Accession Number : ADA293534

Title :   Performance Prediction and Tuning of Parallel Programs.

Descriptive Note : Doctoral thesis,

Corporate Author : ROCHESTER UNIV NY DEPT OF COMPUTER SCIENCE

Personal Author(s) : Crovella, Mark E.

PDF Url : ADA293534

Report Date : AUG 1994

Pagination or Media Count : 127

Abstract : Parallel programs often behave in unexpected ways due to the complex relationship between the structure of a parallel program the machine on which it is run, the number of processors used, the program's input and the measured running time of the program. As a result, performance tuning of parallel programs is an error-prone, time-consuming process. This dissertation describes a set of tools and methods for assisting the programmer in finding the best-performing implementation for a parallel program and in answering common questions that arise during the performance tuning process. Our approach is based on three contributions: new metrics for the measurement of parallel applications, a new approach to the analysis of parallel program performance, and a new modelling method that allows the programmer to predict the performance of a program in advance of a complete implementation. The metrics, which we call performance predicates, provide measurements that are amenable to analysis and yet completely capture parallel overheads. The analysis method, lost cycles analysis applies algorithmic analysis to parallel overheads, assisted by an on-line tool. The modelling method allows lost cycles analysis to be applied to program fragments, and provides rules for aggregating analytic results into a model for the execution time of a (possibly not-yet-implemented) parallel application. We use implementations of subgraph isomorphism and 2D FFT on the SGI Challenge Series and KSR1 multiprocessors to illustrate our methods and tools and show how our approach can be used to explain surprising performance results and predict the performance of alternative implementations of an application in advance of implementation, while avoiding large numbers of measurements for performance tuning. (AN)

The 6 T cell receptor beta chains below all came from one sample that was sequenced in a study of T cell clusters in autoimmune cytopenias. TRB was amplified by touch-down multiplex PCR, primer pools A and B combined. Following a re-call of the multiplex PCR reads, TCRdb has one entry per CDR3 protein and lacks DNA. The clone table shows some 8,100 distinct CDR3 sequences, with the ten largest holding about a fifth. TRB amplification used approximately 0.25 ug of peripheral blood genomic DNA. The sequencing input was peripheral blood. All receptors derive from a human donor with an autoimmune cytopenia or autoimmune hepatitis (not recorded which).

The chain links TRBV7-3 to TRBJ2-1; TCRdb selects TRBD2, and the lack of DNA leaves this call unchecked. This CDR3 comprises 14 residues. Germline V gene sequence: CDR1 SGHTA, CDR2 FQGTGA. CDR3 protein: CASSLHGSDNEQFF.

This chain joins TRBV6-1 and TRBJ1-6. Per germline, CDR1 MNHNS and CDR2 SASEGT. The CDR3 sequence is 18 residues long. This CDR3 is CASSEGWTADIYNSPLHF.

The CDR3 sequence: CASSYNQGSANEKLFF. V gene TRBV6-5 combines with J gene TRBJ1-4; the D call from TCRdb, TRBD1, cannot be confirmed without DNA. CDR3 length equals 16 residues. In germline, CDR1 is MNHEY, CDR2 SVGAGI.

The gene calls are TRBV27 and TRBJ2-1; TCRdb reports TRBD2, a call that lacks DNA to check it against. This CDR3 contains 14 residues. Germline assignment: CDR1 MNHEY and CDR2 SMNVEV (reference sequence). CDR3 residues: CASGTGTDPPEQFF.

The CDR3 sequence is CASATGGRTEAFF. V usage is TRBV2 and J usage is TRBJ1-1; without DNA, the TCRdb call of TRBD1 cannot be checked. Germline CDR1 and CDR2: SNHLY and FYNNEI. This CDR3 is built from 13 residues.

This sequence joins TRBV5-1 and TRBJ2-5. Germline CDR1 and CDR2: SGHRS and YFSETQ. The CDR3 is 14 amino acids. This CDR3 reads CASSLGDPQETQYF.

Descriptors :   *PARALLEL PROCESSING, *COMPUTER PROGRAM VERIFICATION, MATHEMATICAL MODELS, ALGORITHMS, COMPUTATIONS, DATA MANAGEMENT, DISTRIBUTED DATA PROCESSING, COMPUTER COMMUNICATIONS, PREDICTIONS, EFFICIENCY, INPUT OUTPUT PROCESSING, MULTIPROCESSORS, FAST FOURIER TRANSFORMS, ONLINE SYSTEMS, SUBROUTINES, DYNAMIC PROGRAMMING, FIELDS(COMPUTER PROGRAMS), EXECUTIVE ROUTINES, STRUCTURED PROGRAMMING.

Subject Categories : Computer Programming and Software

Distribution Statement : APPROVED FOR PUBLIC RELEASE